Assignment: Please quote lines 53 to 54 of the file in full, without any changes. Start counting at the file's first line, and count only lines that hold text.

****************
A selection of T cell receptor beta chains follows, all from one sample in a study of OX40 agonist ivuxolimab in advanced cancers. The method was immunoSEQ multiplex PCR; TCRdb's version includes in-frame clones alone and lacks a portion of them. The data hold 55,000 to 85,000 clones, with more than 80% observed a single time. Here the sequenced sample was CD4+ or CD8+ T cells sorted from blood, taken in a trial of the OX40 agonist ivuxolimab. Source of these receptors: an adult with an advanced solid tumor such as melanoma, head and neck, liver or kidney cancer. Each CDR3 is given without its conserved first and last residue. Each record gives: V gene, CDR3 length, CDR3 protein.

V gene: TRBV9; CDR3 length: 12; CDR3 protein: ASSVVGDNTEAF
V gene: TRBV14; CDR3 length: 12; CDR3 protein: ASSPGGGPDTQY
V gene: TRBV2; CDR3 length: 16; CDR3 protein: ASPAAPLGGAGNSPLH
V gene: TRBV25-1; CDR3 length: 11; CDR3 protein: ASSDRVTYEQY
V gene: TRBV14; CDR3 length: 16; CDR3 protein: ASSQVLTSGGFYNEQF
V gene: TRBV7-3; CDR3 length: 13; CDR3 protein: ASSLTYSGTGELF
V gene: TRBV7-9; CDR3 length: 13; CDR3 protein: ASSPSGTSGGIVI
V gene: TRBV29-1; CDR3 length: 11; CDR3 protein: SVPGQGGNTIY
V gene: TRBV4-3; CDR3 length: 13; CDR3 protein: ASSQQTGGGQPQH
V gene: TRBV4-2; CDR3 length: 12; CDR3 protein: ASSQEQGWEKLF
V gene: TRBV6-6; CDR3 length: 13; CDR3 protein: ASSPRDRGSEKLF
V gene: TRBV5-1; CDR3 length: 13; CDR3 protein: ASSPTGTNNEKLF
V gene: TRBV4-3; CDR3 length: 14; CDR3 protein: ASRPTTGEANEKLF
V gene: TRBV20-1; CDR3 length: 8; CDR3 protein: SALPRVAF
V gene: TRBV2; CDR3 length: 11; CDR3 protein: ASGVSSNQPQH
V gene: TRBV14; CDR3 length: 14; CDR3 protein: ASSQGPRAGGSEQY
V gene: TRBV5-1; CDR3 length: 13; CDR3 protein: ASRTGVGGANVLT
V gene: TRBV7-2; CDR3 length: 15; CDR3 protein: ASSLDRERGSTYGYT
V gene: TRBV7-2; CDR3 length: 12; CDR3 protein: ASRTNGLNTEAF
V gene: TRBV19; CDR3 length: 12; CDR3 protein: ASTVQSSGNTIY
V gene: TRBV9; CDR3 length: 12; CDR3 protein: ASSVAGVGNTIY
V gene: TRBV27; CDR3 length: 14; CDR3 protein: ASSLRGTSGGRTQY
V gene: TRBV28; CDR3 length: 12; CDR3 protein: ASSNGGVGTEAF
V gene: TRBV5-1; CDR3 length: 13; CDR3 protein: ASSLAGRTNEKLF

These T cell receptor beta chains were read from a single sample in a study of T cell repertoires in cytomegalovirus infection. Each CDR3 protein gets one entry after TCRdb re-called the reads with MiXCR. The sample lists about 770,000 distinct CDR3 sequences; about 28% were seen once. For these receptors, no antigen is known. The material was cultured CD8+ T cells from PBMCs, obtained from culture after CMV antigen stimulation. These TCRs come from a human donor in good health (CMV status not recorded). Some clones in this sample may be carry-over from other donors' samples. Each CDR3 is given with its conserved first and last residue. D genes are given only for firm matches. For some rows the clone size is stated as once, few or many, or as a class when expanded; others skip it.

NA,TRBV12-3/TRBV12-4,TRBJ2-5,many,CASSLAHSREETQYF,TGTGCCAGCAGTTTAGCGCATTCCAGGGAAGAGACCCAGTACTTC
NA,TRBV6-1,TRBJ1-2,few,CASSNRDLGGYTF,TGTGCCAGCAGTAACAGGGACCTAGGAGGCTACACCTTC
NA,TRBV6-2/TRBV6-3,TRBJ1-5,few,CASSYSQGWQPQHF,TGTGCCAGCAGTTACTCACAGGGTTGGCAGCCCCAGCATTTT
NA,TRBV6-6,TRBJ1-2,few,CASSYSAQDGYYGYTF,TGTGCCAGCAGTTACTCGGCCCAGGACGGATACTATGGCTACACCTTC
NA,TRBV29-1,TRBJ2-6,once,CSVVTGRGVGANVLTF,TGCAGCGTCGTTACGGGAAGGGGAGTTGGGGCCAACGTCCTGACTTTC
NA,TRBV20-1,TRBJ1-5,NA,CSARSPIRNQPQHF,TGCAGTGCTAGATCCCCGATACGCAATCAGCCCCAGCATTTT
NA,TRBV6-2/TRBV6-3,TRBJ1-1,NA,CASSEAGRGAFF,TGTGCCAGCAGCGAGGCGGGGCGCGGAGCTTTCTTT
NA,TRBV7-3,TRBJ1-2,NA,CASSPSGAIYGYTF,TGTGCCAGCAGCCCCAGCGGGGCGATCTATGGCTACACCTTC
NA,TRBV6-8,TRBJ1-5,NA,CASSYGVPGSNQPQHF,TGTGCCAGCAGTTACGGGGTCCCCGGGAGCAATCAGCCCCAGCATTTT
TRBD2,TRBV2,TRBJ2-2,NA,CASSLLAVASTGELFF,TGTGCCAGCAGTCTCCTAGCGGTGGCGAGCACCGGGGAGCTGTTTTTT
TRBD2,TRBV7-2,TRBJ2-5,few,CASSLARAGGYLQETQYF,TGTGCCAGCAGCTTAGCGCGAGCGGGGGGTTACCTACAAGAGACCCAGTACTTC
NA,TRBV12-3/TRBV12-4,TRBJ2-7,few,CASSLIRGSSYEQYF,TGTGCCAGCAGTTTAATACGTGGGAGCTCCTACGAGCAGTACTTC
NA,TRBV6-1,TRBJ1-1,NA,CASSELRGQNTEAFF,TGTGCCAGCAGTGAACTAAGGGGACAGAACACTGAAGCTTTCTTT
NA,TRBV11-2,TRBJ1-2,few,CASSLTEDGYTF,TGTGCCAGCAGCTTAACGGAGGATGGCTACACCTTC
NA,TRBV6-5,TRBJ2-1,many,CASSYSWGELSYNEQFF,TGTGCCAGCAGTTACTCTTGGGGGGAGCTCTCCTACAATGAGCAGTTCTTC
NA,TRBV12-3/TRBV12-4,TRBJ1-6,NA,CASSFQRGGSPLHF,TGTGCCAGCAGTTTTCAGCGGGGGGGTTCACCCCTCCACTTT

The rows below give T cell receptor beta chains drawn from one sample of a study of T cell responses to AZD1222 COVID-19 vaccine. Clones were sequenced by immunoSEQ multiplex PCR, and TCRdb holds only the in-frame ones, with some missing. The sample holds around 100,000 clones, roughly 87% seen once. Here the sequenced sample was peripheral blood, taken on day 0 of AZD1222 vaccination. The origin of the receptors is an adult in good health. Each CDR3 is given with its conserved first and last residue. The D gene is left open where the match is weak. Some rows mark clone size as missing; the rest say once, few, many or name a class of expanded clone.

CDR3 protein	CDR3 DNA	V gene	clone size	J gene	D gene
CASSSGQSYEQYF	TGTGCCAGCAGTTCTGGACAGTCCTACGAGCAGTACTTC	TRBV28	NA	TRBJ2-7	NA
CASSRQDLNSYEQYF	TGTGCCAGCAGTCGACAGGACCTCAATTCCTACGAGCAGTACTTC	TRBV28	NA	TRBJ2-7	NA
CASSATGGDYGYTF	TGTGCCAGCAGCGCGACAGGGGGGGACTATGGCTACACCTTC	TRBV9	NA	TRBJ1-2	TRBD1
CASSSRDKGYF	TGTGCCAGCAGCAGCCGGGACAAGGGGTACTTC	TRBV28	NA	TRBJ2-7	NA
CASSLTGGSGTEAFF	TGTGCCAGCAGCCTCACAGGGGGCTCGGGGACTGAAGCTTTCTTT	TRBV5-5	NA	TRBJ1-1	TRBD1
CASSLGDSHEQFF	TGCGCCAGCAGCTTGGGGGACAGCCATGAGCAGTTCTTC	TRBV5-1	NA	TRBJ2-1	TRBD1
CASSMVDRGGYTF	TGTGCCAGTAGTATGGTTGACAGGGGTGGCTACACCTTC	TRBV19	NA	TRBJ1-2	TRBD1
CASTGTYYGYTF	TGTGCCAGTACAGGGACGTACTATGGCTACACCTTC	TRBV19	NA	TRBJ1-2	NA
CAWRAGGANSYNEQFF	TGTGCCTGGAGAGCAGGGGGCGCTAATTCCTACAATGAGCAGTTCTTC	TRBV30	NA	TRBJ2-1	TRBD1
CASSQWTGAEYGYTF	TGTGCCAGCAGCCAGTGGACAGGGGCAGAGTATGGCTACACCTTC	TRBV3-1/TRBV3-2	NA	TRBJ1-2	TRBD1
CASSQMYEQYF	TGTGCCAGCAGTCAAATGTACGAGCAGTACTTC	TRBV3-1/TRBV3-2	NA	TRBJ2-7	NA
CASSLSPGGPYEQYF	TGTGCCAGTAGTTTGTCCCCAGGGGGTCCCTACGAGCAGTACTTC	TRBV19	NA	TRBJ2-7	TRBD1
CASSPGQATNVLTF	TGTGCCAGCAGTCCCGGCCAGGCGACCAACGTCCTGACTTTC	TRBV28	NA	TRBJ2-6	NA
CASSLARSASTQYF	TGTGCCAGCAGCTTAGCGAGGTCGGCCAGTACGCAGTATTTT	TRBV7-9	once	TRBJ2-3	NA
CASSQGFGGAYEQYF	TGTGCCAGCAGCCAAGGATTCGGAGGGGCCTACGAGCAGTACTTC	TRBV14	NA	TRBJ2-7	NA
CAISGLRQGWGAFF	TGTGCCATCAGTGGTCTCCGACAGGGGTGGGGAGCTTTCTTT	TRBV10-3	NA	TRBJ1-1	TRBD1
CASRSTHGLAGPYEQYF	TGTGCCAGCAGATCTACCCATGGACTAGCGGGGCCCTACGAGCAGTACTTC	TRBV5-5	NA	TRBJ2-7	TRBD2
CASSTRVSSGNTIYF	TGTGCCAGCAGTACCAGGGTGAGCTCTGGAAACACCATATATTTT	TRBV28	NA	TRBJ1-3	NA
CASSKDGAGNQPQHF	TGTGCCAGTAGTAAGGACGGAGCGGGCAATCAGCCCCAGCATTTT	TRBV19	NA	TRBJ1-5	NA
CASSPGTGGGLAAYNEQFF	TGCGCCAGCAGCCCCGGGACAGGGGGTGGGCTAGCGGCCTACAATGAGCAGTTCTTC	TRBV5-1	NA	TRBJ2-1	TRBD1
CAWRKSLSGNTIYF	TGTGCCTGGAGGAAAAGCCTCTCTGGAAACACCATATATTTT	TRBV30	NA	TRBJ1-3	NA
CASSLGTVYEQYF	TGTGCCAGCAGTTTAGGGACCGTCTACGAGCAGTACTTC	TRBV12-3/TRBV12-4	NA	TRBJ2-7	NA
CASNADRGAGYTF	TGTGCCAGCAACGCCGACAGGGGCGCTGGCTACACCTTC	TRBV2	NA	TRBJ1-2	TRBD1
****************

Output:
CAWRAGGANSYNEQFF	TGTGCCTGGAGAGCAGGGGGCGCTAATTCCTACAATGAGCAGTTCTTC	TRBV30	NA	TRBJ2-1	TRBD1
CASSQWTGAEYGYTF	TGTGCCAGCAGCCAGTGGACAGGGGCAGAGTATGGCTACACCTTC	TRBV3-1/TRBV3-2	NA	TRBJ1-2	TRBD1